Who can resist the luscious red of Rubies? Their vibrant color commands attention and garners more than a lingering look. Those with July birthdays have every reason to celebrate their special gemstone. And since it is the “King of Precious Gems,” Ruby enjoys a passionate following from many devotees.
Love, Courage, and Devotion
This sounds like a recipe for a great marriage, yet ruby symbolizes all this and much more.
Through history, Ruby has embodied all of life’s intensity: power, passion, and love. Kings, princes, and the wealthy sought rubies for their exquisite beauty, rarity, and prestige. In medieval times, many Rubies were not set in jewelry but simply admired for their intoxicating shade.
Ruby was the very essence of wifely devotion, a fire burning within enduring challenges and temptation. It also had the power to warn its owner against danger — perhaps someone was trying to steal the Ruby!
Ancient warriors implanted Ruby beneath their skin believing it imparted both courage and invincibility. Not a bad combination to have on the battlefield. Others thought it bestowed perfect safety, cured diseases of the blood, and denoted both integrity and generosity.
Wow! That was a lot of responsibility, even for the King of Precious Gems.
Today, we’ve toned down our Ruby expectations. It symbolizes love, romance, and — especially recently — appears as a center stone in engagements like those featured here.
Ruby was first mined about 3000 BCE in the ancient Burmese region around Mogok. There, the finest Ruby was described as having the color of pigeon’s blood. This is a vibrant medium red with secondary purple hues— and those purple hues are very important. The Burmese set Ruby in pure gold because of its intense yellow color. This canceled out the blue in the purple undertones and produced that most rare occurrence: a visually pure red.
To this day, the “pigeon’s blood” remains the most valuable Ruby color. So much so that large, transparent Rubies command higher prices per carat than diamonds of the same weight. Read on.
Named after a poem by Rumi, a 13th–century Sufi poet, the Pigeon Blood Burmese Sunrise Ruby is an extremely rare 25.596-carat gem of the finest purity. In May 2015, it set an astounding record for a colored gemstone, selling for $30 million USD to an anonymous buyer. This price was three times the previous record for a Ruby and is the most expensive one sold to date.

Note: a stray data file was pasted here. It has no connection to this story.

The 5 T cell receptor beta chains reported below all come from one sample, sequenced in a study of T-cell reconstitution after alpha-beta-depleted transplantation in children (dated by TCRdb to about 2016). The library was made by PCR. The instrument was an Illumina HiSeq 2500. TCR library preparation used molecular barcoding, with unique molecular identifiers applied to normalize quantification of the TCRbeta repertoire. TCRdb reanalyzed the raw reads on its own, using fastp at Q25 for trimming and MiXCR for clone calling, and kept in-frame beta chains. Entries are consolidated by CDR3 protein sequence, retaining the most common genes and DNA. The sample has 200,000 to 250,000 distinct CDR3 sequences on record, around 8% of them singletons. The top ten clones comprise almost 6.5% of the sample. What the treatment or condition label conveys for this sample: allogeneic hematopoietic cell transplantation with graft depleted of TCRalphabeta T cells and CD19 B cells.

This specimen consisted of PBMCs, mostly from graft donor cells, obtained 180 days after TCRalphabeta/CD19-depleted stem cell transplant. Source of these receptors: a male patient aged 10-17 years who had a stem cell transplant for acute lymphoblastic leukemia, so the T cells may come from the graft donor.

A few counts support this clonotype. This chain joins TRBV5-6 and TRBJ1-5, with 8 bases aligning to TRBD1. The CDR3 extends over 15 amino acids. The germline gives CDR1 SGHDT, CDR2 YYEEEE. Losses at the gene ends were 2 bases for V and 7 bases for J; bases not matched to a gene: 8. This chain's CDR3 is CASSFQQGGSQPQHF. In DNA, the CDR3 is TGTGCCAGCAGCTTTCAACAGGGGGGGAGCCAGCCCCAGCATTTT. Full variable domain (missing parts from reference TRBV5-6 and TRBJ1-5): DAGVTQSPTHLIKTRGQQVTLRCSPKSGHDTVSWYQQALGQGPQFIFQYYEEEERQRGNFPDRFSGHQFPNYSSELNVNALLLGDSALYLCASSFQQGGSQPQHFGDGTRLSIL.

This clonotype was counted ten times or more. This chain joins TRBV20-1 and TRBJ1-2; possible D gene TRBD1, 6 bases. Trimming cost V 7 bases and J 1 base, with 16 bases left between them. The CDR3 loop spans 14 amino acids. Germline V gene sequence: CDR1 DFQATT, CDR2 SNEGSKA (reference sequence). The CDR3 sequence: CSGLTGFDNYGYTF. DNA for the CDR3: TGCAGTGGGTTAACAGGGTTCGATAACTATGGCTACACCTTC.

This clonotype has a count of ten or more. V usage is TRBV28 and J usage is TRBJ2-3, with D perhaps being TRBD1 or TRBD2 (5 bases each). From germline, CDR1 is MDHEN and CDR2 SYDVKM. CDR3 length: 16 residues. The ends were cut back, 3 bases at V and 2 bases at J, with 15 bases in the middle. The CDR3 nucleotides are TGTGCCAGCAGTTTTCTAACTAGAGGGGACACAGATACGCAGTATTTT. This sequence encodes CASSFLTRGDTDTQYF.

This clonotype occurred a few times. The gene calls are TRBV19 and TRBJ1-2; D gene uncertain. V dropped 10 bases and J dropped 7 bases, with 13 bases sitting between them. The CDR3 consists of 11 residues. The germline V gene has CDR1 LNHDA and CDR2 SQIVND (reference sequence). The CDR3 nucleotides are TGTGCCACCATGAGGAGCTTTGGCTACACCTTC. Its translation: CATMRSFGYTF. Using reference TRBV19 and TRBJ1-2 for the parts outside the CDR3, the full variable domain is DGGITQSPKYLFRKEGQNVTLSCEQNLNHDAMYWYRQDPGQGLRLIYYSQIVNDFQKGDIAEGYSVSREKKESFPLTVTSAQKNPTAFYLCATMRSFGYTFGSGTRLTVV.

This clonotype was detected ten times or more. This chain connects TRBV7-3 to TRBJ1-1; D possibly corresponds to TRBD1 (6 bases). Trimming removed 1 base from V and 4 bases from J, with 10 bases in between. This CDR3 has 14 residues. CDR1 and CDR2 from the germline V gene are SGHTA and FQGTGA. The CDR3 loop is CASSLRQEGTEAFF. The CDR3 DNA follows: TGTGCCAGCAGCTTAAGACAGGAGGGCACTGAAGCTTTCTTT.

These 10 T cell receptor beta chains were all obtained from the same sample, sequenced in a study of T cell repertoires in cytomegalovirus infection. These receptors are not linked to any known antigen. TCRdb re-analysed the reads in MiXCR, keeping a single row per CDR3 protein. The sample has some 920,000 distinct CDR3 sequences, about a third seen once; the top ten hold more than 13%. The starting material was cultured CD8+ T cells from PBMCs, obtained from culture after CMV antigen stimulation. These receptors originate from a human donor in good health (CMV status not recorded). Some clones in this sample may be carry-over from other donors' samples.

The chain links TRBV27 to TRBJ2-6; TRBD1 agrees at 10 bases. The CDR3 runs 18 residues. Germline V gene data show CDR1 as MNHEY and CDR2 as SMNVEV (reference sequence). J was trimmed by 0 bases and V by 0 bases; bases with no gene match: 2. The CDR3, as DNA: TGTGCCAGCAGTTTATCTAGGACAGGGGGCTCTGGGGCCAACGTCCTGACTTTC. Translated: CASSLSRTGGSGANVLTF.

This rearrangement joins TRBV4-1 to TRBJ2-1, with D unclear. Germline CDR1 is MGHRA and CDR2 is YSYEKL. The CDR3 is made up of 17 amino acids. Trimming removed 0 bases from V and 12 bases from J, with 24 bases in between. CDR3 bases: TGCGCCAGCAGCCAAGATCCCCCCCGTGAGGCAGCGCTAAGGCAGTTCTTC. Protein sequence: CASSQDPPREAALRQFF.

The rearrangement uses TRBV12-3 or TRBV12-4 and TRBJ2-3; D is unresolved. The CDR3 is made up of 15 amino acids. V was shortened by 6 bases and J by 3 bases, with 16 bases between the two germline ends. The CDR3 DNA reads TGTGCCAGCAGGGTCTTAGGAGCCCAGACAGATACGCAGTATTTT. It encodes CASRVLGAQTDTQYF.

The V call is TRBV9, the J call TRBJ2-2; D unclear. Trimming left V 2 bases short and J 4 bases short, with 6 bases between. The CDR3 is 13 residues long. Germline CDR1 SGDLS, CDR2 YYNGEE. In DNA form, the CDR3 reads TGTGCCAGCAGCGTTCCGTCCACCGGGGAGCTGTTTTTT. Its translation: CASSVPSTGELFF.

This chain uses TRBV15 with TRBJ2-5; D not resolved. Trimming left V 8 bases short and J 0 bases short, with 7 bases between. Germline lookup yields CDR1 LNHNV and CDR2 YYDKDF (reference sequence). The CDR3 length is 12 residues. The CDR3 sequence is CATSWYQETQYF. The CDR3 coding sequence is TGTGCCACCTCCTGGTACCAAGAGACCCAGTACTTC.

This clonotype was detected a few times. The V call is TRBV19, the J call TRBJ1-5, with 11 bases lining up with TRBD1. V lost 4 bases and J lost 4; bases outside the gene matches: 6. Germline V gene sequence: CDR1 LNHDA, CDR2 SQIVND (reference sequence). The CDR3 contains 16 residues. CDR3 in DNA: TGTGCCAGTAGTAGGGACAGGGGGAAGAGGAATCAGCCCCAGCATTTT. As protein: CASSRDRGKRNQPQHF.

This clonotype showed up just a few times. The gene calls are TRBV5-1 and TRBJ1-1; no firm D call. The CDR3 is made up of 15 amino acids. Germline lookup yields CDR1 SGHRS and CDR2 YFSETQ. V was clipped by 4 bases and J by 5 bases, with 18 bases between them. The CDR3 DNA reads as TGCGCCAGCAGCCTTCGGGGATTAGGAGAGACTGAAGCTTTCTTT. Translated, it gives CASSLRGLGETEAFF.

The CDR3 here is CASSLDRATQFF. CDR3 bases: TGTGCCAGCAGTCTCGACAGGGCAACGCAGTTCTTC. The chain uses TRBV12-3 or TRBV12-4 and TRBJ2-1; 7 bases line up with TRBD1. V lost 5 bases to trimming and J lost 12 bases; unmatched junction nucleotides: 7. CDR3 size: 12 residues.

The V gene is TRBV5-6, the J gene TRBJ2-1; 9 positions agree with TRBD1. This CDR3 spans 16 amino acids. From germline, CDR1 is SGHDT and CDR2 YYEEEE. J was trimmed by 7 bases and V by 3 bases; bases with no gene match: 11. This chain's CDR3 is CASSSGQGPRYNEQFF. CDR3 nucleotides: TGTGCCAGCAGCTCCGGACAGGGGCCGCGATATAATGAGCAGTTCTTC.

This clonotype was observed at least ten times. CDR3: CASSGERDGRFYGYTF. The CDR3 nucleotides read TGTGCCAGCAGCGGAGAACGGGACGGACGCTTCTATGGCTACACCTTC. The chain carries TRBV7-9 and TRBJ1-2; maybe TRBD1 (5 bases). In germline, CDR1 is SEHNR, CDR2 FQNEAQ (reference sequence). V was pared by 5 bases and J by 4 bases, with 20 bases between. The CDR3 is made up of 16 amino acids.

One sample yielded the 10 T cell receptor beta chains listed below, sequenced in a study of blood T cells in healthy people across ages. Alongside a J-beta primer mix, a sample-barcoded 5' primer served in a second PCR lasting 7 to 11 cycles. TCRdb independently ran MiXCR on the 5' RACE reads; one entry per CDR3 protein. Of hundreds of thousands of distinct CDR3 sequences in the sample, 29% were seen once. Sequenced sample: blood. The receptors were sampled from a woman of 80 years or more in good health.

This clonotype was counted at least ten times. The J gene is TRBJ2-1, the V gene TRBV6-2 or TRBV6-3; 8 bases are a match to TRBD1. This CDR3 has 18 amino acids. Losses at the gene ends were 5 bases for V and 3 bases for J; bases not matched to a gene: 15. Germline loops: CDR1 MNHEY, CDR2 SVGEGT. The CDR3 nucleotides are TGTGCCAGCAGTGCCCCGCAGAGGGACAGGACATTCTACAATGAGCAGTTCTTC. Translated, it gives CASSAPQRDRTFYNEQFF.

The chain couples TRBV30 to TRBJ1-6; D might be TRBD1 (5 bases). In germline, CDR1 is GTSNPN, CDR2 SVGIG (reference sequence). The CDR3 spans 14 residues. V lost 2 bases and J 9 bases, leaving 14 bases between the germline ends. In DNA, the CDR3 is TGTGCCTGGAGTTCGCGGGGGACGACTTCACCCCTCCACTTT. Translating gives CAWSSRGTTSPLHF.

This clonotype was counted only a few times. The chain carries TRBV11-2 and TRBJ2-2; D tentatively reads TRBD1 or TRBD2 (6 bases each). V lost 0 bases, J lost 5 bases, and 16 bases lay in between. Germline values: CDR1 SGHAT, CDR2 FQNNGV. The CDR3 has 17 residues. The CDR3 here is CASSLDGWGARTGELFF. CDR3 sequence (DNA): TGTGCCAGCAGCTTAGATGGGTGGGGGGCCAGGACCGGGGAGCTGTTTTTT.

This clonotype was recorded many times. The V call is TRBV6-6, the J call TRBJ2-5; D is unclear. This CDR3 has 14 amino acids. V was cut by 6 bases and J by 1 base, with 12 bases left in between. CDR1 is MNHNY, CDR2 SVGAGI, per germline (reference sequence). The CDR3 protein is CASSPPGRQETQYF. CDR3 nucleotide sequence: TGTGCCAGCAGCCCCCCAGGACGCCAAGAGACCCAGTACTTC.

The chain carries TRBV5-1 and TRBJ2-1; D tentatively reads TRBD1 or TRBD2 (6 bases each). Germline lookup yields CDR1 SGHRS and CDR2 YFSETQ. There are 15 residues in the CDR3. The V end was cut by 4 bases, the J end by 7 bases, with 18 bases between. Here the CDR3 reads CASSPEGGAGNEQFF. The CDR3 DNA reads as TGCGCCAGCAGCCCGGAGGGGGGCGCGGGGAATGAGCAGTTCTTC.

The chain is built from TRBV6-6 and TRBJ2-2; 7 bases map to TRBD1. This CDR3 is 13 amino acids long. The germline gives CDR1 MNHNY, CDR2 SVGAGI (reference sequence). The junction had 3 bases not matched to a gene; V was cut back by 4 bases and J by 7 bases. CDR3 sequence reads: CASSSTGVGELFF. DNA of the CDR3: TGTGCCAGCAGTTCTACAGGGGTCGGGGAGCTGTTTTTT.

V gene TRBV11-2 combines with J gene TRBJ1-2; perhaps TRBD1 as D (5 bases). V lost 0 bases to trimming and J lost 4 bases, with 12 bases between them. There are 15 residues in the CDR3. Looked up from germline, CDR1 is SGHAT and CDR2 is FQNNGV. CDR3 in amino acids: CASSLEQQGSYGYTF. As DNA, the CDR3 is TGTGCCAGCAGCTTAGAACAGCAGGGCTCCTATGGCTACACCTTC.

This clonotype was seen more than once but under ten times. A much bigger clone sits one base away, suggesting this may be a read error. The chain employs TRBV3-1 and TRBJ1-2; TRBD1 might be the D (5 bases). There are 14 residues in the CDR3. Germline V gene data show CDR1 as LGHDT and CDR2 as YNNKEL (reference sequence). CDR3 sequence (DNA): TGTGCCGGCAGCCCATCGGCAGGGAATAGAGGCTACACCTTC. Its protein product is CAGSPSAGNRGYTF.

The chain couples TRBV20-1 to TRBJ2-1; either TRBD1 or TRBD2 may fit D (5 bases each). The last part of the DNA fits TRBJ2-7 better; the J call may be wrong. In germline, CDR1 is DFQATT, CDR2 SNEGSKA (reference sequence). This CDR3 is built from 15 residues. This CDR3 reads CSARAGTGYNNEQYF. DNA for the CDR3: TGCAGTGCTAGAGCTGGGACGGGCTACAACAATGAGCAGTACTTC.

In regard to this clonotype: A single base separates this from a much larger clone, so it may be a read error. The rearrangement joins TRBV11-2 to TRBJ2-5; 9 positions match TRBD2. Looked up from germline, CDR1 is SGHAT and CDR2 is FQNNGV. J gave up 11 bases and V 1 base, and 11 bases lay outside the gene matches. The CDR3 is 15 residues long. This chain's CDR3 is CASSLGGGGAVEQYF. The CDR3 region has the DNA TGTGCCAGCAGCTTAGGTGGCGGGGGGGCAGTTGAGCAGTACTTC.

Ruby and Sapphire are both corundum. Color separates them with Ruby’s hue resulting from trace elements of chromium. In fact, the more chromium, the deeper the shade. Historically, Ruby included all shades of red from light rose — a pink — to the blood red. The lighter hues were once termed Female Rubies while the darker were Male Rubies.
Today in Asia, these lighter reds are still considered rubies. In North America and Europe, these light Rubies are called Pink Sapphire. The change is fairly recent happening the late 19th to the early 20th century. Here’s why: a vibrant medium-red Ruby is the preferred and most valuable color. This color made the lighter Rubies less valuable. But these lighter Rubies, however, are very beautiful and deserve their share of value. So, by creating Pink Sapphire, there was no need to compare it to Ruby. Pink Sapphire has its own category and its own standards. That sounds like savvy marketing to me!
Rubies Hate to Lose Weight
Actually, it’s not the precious gemstone that resists weight loss. It’s a simple fact that larger Rubies are rare, so gem cutters are on a mission to preserve weight. The result is an amazing array of scientific and artistic techniques that remove as little weight as possible while cutting it strategically to maximize the color and sparkle.
Did you know?
Because of Ruby’s crystal structure, oval and cushion cuts show it to greatest advantage. But Rubies are beautiful in many other shapes. In addition to oval and cushion, our Stuller Gemstones™ feature round, antique square, emerald, pear, marquise and heart-shaped Rubies. In other words, you have wonderful choices.
Rubies were originally found in the country we now call Myanmar, and it remains a major source of the precious stone. Rubies are also mined in other Asian and African locations, including Thailand, Cambodia, Sri Lanka, Madagascar, and Mozambique.
How popular are Rubies in your store? Do you have a special sales technique for Rubies? Share your thoughts in the comments section.